People v Cruz
2011 NY Slip Op 07286 [88 AD3d 540]
October 18, 2011
Appellate Division, First Department
Published by New York State Law Reporting Bureau pursuant to Judiciary Law § 431.
As corrected through Wednesday, December 7, 2011

The People of the State of New York, Respondent,
Elio Cruz, Appellant.

[*1] Steven Banks, The Legal Aid Society, New York (Katheryne M. Martone of counsel), for appellant.

Cyrus R. Vance, Jr., District Attorney, New York (Sheryl Feldman of counsel), for respondent.

Judgment, Supreme Court, New York County (Carol Berkman, J.), rendered December 13, 2005, convicting defendant, after a jury trial, of murder in the second degree, and sentencing him to a term of 18 years to life, unanimously affirmed.

Defendant's ineffective assistance claims primarily involve matters outside the record concerning counsel's strategic choices and defendant's input into those choices (see People v Love, 57 NY2d 998 [1982]). Although defendant raised these claims in an unsuccessful CPL 440.10 motion, defendant's motion for leave to appeal to this Court was denied (see CPL 450.15 [1]; 460.15). Accordingly, while defendant's claims are cognizable on direct appeal, our review is limited to the trial record (see People v Evans, 16 NY3d 571, 575 [2011]). To the extent the trial record permits review, we conclude that defendant received effective assistance under the state and federal standards (see People v Benevento, 91 NY2d 708, 713-714 [1998]; see also Strickland v Washington, 466 US 668 [1984]).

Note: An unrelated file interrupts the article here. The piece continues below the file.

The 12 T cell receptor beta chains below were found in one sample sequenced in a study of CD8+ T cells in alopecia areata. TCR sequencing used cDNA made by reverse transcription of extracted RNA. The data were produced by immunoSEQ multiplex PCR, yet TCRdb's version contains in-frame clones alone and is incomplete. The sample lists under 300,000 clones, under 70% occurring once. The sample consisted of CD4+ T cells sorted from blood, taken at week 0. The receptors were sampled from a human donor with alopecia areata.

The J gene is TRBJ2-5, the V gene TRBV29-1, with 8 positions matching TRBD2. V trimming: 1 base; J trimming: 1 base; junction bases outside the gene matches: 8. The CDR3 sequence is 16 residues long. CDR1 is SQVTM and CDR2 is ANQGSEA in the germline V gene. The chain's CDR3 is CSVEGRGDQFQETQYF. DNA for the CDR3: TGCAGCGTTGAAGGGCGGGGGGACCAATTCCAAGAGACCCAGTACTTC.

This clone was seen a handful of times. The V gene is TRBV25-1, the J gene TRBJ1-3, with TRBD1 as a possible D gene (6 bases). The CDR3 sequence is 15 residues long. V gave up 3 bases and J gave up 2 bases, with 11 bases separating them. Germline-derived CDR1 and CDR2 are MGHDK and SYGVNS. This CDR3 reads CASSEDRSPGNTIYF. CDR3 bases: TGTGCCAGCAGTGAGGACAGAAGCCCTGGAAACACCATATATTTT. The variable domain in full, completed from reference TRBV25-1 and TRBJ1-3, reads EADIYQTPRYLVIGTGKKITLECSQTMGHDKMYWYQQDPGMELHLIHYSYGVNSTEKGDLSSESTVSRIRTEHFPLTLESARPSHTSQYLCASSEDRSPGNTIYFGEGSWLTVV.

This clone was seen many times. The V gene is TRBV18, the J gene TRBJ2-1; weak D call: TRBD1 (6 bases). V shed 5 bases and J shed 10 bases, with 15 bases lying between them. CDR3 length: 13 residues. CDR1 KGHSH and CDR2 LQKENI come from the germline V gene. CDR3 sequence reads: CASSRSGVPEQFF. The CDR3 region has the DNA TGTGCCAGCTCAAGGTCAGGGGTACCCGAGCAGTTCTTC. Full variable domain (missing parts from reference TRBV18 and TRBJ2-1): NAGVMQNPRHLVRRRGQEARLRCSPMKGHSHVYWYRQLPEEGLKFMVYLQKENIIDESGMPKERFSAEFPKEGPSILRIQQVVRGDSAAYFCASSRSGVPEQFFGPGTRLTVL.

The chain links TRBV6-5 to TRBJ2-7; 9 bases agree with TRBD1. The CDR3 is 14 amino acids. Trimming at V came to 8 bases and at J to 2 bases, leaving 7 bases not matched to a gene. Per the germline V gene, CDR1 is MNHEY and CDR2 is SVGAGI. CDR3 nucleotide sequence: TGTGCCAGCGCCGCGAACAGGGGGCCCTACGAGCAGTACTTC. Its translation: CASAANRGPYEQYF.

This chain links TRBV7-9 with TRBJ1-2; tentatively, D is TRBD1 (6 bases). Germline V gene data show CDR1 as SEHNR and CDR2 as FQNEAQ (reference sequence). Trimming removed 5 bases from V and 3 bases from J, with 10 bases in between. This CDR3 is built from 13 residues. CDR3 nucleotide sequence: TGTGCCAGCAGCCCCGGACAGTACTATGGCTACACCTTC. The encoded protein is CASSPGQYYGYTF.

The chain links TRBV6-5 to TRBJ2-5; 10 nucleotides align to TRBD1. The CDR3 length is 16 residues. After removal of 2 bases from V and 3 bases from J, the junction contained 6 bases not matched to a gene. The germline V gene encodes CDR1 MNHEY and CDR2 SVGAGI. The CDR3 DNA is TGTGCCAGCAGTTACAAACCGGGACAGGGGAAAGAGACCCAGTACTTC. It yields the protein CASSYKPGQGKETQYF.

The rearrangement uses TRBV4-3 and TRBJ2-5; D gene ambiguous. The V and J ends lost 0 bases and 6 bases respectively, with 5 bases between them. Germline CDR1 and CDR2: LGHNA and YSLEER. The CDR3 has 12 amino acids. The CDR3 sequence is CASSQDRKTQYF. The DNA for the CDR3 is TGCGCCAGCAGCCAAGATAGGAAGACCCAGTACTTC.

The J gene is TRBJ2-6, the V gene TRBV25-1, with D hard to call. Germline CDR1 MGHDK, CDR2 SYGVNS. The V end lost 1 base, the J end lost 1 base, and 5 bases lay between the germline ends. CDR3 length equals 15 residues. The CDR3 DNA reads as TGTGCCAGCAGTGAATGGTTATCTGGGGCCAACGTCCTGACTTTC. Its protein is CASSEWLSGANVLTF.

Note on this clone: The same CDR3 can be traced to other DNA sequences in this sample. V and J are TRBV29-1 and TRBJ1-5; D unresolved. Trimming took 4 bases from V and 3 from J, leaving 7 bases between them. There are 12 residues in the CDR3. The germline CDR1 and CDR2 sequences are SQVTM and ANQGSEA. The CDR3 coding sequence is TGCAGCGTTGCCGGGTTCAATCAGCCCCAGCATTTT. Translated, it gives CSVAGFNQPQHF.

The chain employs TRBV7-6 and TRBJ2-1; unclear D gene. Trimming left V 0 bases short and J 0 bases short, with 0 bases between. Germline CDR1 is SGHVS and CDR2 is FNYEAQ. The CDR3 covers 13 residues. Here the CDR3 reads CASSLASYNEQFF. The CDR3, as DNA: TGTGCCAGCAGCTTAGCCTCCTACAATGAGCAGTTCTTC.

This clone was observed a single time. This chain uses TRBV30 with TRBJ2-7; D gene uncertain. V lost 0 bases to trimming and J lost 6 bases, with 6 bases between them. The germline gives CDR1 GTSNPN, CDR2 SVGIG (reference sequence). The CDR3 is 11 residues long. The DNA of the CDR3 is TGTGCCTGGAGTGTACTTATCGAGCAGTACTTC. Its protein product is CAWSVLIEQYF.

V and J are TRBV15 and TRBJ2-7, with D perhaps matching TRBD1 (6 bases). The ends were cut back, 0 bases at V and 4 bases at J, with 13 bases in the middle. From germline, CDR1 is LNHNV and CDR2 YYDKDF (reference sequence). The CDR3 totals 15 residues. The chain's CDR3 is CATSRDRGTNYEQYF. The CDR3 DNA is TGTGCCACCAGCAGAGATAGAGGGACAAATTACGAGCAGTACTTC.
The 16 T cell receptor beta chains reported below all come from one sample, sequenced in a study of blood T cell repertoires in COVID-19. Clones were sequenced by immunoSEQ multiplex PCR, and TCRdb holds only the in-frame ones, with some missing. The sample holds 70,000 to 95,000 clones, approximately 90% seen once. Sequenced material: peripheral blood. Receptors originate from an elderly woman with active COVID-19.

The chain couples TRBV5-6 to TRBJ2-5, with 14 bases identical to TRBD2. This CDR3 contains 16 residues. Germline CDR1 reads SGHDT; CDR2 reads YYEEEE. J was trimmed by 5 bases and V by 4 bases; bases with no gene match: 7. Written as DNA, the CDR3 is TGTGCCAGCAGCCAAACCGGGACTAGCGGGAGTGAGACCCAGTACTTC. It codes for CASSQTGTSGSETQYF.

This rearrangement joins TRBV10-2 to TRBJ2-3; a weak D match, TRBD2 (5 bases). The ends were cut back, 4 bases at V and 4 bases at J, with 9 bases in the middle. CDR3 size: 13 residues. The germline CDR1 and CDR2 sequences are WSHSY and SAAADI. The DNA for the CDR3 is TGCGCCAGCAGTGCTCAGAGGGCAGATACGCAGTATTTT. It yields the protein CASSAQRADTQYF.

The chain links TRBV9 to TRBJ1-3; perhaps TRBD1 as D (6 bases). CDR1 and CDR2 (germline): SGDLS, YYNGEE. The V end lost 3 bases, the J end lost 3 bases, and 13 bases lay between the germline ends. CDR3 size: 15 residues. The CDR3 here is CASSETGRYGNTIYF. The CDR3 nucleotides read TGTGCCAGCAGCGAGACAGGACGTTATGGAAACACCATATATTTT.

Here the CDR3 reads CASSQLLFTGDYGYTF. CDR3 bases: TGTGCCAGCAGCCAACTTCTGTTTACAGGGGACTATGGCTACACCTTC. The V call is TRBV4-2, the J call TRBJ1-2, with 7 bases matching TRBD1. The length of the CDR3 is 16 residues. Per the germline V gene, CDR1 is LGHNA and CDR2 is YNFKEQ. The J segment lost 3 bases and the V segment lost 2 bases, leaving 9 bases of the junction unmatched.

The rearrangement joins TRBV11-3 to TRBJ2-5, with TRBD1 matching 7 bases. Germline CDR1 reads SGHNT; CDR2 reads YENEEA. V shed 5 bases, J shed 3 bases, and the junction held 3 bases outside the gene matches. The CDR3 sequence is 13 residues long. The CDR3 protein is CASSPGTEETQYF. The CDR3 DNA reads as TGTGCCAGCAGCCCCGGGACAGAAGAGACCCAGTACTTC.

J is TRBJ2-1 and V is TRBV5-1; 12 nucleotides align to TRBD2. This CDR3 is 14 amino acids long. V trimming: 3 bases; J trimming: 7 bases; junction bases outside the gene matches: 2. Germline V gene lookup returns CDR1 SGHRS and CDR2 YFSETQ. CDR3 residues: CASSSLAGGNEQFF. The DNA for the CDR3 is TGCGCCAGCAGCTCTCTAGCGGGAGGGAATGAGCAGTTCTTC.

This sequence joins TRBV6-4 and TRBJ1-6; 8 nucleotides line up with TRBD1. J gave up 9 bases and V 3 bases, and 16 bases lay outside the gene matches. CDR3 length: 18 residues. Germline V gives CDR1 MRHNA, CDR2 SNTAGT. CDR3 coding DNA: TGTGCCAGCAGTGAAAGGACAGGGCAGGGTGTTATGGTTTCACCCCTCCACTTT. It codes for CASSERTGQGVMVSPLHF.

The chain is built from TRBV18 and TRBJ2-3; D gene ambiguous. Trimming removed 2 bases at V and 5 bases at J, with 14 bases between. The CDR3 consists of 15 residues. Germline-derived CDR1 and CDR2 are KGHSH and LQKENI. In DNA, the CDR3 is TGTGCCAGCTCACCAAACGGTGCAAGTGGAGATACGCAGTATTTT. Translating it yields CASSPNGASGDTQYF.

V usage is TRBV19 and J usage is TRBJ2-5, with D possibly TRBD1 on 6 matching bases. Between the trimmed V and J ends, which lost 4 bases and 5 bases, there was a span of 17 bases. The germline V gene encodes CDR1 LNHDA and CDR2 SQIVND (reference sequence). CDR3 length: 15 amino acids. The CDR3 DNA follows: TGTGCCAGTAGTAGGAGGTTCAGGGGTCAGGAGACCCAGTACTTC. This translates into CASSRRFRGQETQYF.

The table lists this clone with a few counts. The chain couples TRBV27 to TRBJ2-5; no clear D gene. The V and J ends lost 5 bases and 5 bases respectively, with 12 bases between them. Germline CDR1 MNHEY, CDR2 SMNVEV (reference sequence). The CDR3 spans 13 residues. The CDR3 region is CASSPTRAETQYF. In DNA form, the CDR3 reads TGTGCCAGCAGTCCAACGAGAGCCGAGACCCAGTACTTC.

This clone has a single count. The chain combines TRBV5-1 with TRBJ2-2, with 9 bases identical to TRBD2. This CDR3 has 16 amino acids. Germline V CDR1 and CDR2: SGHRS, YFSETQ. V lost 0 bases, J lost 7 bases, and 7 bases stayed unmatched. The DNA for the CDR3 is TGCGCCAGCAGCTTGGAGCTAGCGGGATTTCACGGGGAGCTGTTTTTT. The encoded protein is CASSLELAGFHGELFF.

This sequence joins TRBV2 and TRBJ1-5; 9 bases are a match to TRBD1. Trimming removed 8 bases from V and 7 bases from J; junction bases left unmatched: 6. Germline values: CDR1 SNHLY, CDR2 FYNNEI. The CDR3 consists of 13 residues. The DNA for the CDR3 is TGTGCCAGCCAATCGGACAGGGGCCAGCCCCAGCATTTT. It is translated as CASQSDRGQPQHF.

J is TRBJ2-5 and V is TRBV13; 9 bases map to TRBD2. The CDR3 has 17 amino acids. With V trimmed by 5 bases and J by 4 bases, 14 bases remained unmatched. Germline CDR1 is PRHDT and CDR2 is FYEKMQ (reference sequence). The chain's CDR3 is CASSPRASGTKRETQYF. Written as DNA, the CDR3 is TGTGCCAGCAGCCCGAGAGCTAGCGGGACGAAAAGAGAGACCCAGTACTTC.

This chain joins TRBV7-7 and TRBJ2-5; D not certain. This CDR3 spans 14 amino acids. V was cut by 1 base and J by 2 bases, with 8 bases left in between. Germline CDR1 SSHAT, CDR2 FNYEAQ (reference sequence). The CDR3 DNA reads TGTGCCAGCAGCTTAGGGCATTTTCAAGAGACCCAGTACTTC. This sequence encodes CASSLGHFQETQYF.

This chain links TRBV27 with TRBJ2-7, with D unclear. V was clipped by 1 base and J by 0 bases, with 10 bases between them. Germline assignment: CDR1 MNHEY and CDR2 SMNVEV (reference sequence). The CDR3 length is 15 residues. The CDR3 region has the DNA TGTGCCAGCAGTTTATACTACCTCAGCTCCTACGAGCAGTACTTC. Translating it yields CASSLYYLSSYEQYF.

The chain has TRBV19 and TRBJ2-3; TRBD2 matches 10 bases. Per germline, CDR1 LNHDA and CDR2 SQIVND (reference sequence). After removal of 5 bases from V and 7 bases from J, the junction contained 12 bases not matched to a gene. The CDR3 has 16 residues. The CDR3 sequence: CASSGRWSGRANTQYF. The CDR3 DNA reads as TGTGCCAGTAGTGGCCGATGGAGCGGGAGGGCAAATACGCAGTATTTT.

Defendant has not shown "the absence of strategic or other legitimate explanations" for the various aspects of counsel's conduct challenged on appeal (People v Rivera, 71 NY2d 705, 709 [1988]). On the contrary, the trial record, including a detailed statement by counsel that defendant expressly ratified, shows that counsel had a legitimate explanation for declining to pursue any defense that would have led to a manslaughter conviction, including extreme emotional disturbance or lack of homicidal intent. Defendant maintained his complete innocence, and his counsel appropriately respected his client's desire to pursue an all-or-nothing strategy (see People v Petrovich, 87 NY2d 961 [1996]; People v Jacotin, 304 AD2d 447 [2003], lv denied 100 NY2d 595 [2003]).

To the extent that there is any merit in defendant's other claims that counsel's performance was deficient, defendant cannot demonstrate that he was prejudiced, in light of his acknowledgment on appeal that his trial testimony was patently incredible and that his all-or-nothing defense had virtually no hope of success. Defendant's chosen defense was so implausible that it would have failed no matter how well his counsel investigated and tried the case.

Counsel also made a reasonable strategic choice when, rather than requesting a mistrial, [*2]he successfully moved for the replacement of two jurors who disparaged counsel during the trial. To the extent that, aside from the issue of ineffective assistance, defendant directly challenges the court's resolution of the incident of the two jurors, his arguments are unpreserved, waived and procedurally defective (see People v Garcia, 298 AD2d 107 [2002], lv denied 99 NY2d 558 [2002]), and we decline to review them in the interest of justice. Concur—Saxe, J.P., Friedman, Moskowitz, Freedman and Richter, JJ.